After living in Los Angeles for 18 years, I have never experienced real snow. I have, however, experienced fake snow. When I was little, my dad would take me to Disneyland around Christmas time every year. At the nightly parade, they would shoot out white, glittery pieces of paper, and when I asked my dad what it was, he said it was snow. It wasn’t wet, and it usually got stuck on my clothing. I liked this kind of snow because it was shiny and never disappeared. Kids could roll around in it, and they wouldn’t get wet or dirty. My first impression of snow was a pleasant one.
As I got older, my family began to take trips to the mountains of California. The most popular winter vacation spots were Arrowhead and Big Bear. My first trip to Arrowhead was only a few years after my first trip to Disneyland. It was distressing to hear that the snow that I first experienced wasn’t snow at all and that the mushy, wet and dirty flakes of ice up in Arrowhead were the real thing. But they weren’t the real thing, because Arrowhead and Big Bear produce their own snow. For the next few winters, I spent a lot of time in Arrowhead, attempting to ski and snowboard on the artificial snow and not progressing in any way. I realized that I’m not a girl who is fit for the snow. I can’t play any snow sports. I can barely understand how to wear the proper clothing for cold weather, and I just don’t appreciate the beauty of snow like many other people do. Plus, I had never experienced a real snowfall — Los Angeles is known for never getting any snow, let alone any rain during the year.
When I applied to Boston University my family was confused. “You hate the snow,” they would tell me. “You can barely stand fake snow. Are you sure you’re ready for the real thing?” And honestly, I had never given it much thought. My friends from high school who moved to Boston before me told me that their first winter was a breeze and that they barely received any snow. I just assumed that a simple snow jacket and rain boots would get me through the winter.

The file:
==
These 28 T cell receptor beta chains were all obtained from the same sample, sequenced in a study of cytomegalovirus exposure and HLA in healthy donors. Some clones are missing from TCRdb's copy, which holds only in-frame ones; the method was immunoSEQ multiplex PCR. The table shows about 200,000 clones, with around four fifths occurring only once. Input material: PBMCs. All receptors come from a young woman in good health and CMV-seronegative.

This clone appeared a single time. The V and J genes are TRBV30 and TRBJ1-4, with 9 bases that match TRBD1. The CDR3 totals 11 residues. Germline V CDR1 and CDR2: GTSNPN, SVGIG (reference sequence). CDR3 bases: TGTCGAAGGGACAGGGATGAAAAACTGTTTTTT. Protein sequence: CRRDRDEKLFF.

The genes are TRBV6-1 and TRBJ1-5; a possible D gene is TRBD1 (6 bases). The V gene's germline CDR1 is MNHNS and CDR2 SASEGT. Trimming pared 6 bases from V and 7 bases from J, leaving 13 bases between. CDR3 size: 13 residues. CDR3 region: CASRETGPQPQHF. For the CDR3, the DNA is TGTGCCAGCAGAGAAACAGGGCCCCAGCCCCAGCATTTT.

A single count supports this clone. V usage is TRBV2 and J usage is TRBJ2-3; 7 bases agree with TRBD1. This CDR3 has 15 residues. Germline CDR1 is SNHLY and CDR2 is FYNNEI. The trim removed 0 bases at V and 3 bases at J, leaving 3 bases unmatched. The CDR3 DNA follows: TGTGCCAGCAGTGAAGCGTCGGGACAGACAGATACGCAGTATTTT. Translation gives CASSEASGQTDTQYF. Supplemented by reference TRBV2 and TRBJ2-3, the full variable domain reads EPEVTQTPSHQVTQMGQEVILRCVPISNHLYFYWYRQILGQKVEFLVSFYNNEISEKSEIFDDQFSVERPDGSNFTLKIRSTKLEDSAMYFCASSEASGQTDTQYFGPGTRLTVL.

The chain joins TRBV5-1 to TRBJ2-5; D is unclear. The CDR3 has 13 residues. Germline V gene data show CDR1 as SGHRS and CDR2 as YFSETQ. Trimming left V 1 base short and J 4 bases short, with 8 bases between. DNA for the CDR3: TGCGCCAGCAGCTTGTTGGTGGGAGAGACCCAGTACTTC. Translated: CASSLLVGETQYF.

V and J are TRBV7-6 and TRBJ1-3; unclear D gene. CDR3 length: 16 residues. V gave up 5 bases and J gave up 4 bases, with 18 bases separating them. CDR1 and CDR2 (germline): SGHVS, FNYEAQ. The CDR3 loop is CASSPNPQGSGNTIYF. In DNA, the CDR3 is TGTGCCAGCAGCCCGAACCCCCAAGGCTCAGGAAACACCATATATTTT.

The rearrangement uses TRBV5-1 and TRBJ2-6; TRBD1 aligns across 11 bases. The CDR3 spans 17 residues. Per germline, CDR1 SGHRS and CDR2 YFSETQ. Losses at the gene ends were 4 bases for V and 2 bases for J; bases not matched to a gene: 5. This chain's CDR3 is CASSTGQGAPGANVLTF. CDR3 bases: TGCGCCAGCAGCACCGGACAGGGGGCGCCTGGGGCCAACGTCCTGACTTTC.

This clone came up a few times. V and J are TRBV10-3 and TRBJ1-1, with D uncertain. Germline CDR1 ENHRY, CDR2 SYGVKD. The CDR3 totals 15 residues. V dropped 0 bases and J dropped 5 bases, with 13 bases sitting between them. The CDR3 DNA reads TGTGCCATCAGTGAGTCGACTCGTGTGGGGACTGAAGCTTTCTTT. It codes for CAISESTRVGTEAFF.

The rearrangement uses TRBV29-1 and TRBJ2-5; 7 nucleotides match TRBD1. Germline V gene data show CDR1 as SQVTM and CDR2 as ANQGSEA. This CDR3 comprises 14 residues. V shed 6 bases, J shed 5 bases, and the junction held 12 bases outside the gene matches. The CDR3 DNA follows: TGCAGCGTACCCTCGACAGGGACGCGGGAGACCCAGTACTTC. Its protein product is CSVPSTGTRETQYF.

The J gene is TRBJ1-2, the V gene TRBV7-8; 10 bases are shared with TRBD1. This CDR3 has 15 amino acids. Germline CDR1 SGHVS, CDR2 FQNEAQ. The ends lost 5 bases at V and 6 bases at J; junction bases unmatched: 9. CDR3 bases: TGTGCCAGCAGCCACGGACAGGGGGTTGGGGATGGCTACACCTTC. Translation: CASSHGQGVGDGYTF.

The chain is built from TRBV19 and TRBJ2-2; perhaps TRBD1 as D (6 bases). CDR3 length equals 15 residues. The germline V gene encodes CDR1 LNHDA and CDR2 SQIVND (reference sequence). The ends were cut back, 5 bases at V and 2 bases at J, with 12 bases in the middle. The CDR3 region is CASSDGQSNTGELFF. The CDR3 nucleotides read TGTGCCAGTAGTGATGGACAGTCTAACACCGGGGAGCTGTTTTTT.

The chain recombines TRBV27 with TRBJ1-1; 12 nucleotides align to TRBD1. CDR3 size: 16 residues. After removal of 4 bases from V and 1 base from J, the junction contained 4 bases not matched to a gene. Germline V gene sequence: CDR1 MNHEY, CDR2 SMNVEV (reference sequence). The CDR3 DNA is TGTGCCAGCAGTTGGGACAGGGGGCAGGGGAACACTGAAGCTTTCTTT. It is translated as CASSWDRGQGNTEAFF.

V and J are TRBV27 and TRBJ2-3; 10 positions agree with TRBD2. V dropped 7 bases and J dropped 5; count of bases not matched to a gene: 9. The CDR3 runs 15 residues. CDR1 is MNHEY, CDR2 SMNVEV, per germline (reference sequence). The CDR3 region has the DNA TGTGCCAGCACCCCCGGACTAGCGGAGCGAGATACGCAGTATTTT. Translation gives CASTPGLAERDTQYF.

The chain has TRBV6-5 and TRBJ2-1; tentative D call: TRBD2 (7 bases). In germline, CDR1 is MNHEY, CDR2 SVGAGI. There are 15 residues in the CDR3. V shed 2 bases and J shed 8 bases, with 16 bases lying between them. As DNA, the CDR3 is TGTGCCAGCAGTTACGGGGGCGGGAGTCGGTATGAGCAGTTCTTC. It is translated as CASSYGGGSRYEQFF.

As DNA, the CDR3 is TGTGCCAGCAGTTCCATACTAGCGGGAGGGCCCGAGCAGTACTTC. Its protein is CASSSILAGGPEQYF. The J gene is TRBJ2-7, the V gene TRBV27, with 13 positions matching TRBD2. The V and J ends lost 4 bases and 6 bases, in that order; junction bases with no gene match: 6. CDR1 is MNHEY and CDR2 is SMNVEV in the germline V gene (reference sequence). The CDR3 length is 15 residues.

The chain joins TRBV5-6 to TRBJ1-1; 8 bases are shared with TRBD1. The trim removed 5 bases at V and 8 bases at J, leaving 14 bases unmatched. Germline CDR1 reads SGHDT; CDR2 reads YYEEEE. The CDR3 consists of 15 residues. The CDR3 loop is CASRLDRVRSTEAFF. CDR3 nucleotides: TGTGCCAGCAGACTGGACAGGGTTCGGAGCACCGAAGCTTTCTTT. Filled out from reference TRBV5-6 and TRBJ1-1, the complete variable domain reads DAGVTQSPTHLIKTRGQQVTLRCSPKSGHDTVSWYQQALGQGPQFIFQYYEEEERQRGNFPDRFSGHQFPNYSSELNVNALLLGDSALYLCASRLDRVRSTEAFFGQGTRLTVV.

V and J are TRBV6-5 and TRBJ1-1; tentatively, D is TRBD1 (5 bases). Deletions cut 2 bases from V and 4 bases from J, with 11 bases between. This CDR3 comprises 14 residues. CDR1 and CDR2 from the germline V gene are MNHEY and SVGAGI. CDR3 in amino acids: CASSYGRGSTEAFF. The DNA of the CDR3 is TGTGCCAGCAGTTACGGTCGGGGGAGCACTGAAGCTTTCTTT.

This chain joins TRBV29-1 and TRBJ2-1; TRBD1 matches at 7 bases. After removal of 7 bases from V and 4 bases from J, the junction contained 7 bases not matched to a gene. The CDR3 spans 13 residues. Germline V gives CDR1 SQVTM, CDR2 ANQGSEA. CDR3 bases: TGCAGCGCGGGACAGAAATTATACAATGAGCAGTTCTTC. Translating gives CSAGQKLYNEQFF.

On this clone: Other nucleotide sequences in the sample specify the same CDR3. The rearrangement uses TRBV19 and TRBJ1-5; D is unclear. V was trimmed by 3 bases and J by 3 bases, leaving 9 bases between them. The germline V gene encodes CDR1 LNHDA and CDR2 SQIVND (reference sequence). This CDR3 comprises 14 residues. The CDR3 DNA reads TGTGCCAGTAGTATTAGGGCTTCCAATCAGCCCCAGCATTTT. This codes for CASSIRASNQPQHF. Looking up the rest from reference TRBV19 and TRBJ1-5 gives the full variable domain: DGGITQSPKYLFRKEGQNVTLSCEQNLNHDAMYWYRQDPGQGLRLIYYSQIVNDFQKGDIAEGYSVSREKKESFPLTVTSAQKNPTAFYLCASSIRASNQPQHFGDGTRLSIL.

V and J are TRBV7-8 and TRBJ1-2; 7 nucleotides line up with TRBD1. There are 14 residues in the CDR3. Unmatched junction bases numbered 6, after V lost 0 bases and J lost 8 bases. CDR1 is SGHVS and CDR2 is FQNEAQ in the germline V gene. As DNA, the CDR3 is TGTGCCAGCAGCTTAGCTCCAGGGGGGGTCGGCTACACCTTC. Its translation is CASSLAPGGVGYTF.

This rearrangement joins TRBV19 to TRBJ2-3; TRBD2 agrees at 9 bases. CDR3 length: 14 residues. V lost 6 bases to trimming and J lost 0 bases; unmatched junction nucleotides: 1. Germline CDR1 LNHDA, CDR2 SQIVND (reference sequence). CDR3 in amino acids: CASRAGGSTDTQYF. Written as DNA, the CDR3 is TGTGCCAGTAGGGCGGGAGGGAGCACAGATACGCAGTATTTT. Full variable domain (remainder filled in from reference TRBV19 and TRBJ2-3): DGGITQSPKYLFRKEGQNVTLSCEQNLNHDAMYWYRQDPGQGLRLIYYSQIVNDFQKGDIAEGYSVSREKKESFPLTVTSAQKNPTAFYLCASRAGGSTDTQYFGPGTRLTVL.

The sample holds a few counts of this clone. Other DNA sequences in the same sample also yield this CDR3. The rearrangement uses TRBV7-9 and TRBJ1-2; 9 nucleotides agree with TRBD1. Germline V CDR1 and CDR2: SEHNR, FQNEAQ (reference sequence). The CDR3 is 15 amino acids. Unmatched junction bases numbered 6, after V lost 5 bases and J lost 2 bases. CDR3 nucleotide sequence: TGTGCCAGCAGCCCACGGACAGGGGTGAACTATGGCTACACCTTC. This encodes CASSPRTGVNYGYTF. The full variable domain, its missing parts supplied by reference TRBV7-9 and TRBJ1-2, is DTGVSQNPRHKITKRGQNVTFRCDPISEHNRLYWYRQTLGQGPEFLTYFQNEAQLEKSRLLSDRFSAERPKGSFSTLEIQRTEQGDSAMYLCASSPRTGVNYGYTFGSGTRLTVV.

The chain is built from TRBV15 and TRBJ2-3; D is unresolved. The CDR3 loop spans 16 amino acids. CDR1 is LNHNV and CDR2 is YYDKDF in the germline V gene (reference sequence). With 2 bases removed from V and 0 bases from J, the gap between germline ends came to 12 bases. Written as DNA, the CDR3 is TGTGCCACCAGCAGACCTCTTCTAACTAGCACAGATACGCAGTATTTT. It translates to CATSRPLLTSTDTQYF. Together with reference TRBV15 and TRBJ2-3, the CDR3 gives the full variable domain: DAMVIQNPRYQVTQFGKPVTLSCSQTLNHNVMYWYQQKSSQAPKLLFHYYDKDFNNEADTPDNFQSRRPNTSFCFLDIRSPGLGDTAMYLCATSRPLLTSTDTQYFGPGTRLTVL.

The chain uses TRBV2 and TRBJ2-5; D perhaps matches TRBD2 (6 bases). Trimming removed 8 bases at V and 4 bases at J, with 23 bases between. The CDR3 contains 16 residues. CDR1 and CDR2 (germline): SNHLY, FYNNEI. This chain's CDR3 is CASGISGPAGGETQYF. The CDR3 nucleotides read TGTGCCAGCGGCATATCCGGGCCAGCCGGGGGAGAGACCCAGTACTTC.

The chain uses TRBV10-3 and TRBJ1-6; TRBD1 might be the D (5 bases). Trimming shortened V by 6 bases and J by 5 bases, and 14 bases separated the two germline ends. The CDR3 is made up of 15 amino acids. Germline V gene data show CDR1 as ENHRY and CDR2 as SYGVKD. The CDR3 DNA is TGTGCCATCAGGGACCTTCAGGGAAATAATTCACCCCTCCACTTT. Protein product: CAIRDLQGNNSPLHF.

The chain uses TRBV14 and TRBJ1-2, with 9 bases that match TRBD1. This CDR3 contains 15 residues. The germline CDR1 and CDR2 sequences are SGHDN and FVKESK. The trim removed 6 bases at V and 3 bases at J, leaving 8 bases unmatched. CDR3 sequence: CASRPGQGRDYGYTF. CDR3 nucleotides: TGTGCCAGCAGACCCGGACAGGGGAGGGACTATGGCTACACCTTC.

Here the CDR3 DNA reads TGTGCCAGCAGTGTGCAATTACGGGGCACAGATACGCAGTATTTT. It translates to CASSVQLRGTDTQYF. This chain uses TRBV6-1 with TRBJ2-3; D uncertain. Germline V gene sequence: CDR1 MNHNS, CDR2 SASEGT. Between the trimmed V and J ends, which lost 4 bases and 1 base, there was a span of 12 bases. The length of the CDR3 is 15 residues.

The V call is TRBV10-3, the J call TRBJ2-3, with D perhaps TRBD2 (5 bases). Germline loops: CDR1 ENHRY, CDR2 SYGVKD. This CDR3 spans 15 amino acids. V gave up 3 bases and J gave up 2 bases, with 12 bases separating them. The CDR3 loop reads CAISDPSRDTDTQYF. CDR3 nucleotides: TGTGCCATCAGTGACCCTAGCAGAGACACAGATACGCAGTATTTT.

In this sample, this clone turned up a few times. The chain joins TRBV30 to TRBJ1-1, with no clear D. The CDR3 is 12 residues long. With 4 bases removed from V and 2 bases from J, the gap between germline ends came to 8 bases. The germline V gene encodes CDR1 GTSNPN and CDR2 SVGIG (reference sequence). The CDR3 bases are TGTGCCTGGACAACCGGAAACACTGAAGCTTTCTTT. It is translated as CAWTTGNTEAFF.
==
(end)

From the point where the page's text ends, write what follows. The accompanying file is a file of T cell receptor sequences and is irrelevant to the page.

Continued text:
Recently, I heard that the upcoming winter was going to be one of the worst winters Boston has had in a while. I was told that my puny, California coats would not protect me from the harsh winds and snow. And this time, I would not be faced with artificial, man-made snow.
The first snowfall was not as bad as I had expected, and a number of my friends from California actually embraced the change. We went outside and experienced real snow for the first time, taking many pictures to document our experiences. Sure, my hair got wet, and my leggings were destroyed (I obviously don’t own any snow pants), but I thought it was worth it to experience this extreme weather change. When I called my dad and told him about experiencing my first snow, he laughed at me and told me that in a couple of days I would grow to hate it. I didn’t believe him at first.
The next day, the snow wasn’t so soft and beautiful as it was the day before. It was mushy and gross, just like the artificial snow I first witnessed in Arrowhead. As I walked to my classes, I wished I could feel the Cali sun shine down upon me and make me feel warm again. I remembered how unaccustomed to the cold I was and realized it would take me years to get used to this type of weather. It’s difficult to make this transition because I still associate winter with light rain and foggy weather, just like it is in California. I have never experienced snow as a part of winter, and it is quite a shock to have to start wearing warm clothing in November. This time last year, my friends and I tanned by the pool on the weekends because it was scorching hot in the hills of Los Angeles. Snow never got in the way of our routine. Unfortunately, reality has hit all of the Californians living in Boston, and that reality is mostly made up of harsh winds and terrible snow.
Rachel Chistyakov is a freshman in the College of Arts and Sciences and a fall 2012 columnist for The Daily Free Press. She can be reached at firstname.lastname@example.org.